No gossip for you!
When I was growing up, it was common in my largely Haredi Jewish neighborhood outside of Baltimore to see bumper stickers proclaiming in both Hebrew and English the slogan SAY NO TO LASHON HARA. (A medium-specific variation: PUT THE BRAKES ON LASHON HARA.) As I did not know then but have learned since, “lashon hara” refers to injurious gossip, felt by Orthodox Jews to be a particularly evil temptation. (The Biblical source is Leviticus 19:16: “Thou shalt not go up and down as a talebearer among thy people,” in the King James version.) I thought of those bumper stickers recently when I learned, via FIRE, that Westfield State University, in Massachusetts, had prohibited both “jokes” and “idle gossip” on all university email accounts.
As FIRE points out, the ban, which applies to students and faculty alike, is probably unconstitutional (Westfield is public), and it is certainly silly. But in its trivial way, it might be read as a symptom of the mania for rule-making among some of the people running universities now. Having exhausted new ways of forbidding potentially harmful speech — the policy also proscribes “derogatory and/or inflammatory statements” — Westfield’s administrators, like the Puritan ministers who shaped their state, have committed themselves to purging their flock of the wrong kinds of worldliness. As the 17th-century English puritan divine Richard Baxter preached in his writings against “Back-biting, Slandering, and Evil Speaking": “It is at the least, but idle talk, and a misspending of your time.” Westfield State’s student body surely appreciates their university’s concern.
- “If expansive and sophisticated states like Sokoto, or others of the age, like Asante or Kongo, had not been laid low by empire-building Europeans, would present-day Africa be composed of bigger states that resulted from gradual absorption of neighboring societies by indigenous empires, much as happened in Europe in the early modern period?” In the New York Review of Books, Howard French writes about the history of Nigeria by way of two new books, Max Siollun’s What Britain Did to Nigeria and Fola Fagbule and Feyi Fawehinmi’s Formation.
- “Thin rules brook no quarter, they offer no sense of a variable world. Many bureaucratic rules, especially bureaucratic rules in their Kafkaesque exaggeration, also fit this description.” That’s Lorraine Daston talking with Elizabeth Ferry and John Plotz about her recent book Rules: A Short History of What We Live By in Public Books.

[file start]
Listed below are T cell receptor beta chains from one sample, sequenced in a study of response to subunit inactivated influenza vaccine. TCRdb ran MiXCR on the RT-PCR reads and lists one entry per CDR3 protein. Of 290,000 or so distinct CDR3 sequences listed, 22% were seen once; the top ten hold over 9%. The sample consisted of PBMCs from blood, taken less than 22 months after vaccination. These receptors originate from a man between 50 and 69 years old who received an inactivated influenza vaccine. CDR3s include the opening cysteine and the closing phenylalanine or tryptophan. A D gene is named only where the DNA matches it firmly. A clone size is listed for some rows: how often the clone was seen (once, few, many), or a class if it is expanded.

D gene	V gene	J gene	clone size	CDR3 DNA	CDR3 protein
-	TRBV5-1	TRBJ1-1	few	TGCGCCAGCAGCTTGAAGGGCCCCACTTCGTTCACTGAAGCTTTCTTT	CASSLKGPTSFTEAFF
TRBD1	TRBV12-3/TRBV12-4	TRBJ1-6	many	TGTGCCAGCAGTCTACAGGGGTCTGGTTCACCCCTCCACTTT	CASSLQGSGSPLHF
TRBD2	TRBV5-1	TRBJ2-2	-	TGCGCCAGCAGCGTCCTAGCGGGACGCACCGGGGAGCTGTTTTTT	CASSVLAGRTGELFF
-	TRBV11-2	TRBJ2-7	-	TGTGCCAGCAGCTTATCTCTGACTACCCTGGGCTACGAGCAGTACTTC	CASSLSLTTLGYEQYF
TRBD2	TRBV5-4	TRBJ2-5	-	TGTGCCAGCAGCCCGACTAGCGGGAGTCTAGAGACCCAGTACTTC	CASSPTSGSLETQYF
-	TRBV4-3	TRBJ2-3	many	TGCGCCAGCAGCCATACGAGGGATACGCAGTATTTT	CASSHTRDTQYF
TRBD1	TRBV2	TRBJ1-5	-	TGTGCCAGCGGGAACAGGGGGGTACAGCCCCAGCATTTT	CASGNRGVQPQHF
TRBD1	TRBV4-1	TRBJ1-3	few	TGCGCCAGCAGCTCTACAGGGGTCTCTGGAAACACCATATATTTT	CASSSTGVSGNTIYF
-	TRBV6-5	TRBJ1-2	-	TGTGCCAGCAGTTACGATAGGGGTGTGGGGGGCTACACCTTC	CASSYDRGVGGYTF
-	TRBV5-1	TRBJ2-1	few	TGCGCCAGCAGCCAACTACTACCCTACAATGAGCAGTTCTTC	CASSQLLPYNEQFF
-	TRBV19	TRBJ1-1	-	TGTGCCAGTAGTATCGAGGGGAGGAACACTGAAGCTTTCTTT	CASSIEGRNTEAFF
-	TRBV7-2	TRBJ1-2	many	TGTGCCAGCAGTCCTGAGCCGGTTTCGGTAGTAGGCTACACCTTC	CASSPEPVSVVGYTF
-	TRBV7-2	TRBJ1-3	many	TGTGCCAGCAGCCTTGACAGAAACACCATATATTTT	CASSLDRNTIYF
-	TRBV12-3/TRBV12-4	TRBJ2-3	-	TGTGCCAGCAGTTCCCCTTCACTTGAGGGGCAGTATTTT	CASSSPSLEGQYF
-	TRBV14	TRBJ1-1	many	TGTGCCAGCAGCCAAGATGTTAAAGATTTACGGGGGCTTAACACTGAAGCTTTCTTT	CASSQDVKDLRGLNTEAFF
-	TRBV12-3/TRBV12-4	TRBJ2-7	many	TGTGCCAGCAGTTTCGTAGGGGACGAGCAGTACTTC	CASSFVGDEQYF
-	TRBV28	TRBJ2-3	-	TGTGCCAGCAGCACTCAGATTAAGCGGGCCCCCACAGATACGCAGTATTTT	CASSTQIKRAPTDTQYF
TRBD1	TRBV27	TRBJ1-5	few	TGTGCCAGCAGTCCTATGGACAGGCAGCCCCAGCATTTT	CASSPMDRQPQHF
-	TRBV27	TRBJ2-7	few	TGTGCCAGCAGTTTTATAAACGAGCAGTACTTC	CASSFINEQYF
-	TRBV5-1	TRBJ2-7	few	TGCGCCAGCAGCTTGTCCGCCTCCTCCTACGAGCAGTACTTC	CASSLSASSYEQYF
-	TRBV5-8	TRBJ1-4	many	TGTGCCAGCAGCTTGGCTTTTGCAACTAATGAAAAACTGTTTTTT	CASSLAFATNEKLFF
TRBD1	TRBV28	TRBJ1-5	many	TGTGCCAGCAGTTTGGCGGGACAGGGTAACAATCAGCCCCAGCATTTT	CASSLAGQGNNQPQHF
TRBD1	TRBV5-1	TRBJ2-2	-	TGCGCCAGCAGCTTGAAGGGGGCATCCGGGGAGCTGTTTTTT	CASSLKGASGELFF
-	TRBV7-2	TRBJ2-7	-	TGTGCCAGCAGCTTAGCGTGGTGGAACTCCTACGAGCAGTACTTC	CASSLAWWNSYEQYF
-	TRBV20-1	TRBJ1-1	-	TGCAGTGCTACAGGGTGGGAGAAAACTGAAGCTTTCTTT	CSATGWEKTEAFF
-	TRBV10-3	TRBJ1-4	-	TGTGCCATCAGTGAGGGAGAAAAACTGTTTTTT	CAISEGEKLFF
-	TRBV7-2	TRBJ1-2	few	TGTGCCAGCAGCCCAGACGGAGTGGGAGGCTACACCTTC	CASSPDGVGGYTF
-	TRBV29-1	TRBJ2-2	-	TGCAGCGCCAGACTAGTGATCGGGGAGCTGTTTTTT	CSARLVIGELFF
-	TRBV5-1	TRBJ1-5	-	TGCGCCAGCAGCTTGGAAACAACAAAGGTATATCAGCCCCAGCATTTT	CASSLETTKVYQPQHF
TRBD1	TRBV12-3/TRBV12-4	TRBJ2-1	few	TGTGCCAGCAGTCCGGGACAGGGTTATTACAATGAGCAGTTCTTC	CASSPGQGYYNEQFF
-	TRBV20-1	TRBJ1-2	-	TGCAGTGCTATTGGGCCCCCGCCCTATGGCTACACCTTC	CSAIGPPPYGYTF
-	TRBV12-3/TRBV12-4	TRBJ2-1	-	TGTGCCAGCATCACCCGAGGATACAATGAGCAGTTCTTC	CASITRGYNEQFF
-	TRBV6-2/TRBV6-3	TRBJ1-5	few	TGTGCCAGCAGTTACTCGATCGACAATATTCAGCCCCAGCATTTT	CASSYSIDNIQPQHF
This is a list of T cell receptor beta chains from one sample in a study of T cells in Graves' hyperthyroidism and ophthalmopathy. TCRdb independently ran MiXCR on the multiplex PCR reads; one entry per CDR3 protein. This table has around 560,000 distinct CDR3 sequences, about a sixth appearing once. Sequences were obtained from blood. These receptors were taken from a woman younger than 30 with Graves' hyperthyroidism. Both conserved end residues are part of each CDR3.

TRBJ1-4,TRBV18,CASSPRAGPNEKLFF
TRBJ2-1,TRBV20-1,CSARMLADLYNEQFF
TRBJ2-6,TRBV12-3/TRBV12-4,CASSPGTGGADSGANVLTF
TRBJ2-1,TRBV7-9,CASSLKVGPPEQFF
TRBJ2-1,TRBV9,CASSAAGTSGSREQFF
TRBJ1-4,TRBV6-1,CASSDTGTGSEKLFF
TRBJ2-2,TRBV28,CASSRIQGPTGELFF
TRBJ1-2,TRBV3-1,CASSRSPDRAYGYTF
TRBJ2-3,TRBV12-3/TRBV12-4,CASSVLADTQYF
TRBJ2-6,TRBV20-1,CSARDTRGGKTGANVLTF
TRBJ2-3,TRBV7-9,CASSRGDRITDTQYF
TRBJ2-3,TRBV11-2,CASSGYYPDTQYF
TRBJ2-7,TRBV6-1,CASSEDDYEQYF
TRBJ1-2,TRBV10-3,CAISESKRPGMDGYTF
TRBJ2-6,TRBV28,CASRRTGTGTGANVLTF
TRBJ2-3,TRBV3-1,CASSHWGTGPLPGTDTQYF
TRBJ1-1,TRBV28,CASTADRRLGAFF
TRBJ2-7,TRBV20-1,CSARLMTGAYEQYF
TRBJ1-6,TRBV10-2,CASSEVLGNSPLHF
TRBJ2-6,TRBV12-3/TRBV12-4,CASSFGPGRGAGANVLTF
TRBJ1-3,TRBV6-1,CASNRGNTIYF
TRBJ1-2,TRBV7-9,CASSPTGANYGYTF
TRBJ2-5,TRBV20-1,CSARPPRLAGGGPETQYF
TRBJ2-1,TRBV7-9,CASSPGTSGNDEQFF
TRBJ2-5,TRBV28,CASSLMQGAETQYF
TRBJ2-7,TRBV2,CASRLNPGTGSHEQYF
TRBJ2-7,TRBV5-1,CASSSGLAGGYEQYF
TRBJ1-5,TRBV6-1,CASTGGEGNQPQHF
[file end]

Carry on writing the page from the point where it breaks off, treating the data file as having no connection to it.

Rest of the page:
- “You don’t have to be Nietzsche to see in Parfit’s adult life a particularly stark version of an ascetic ideal that has its historical roots in the religious framework his family inhabited, but which has mutated into a variety of avowedly secular cultural forms, in science, art and philosophy.” In the London Review of Books, Stephen Mulhall reviews David Edmonds’s biography of Derek Parfit.
- “Roger Kimball, Allan Bloom, Willian Bennett, Hilton Kramer — those figures really did straddle the journalistic and academic domain in a way that made them very familiar figures to us. They actually were reading our work. The culture war that’s taking place now seems to me something really very different.” That’s John Guillory talking with Nicholas Dames in a conversation moderated by Alan Thomas.
- Paul Schrader’s Master Gardener, which completes the loose trilogy he began with First Reformed (2017) and continued with The Card Counter (2021), got its American release last week. Manohla Dargis of The New York Times liked it: “There’s much to admire about the movie’s tense dreaminess, its pulpy undertow and severe elegance, as well as the astonishing, awkward sincerity with which Schrader hurtles headlong at questions of love, hate, race and redemption in an unforgiving world.” Armond White, in the National Review, was less impressed: “Schrader’s sexual-racial fantasy is both naïve and shameless.” (White’s review contains spoilers.)
Write to me at firstname.lastname@example.org.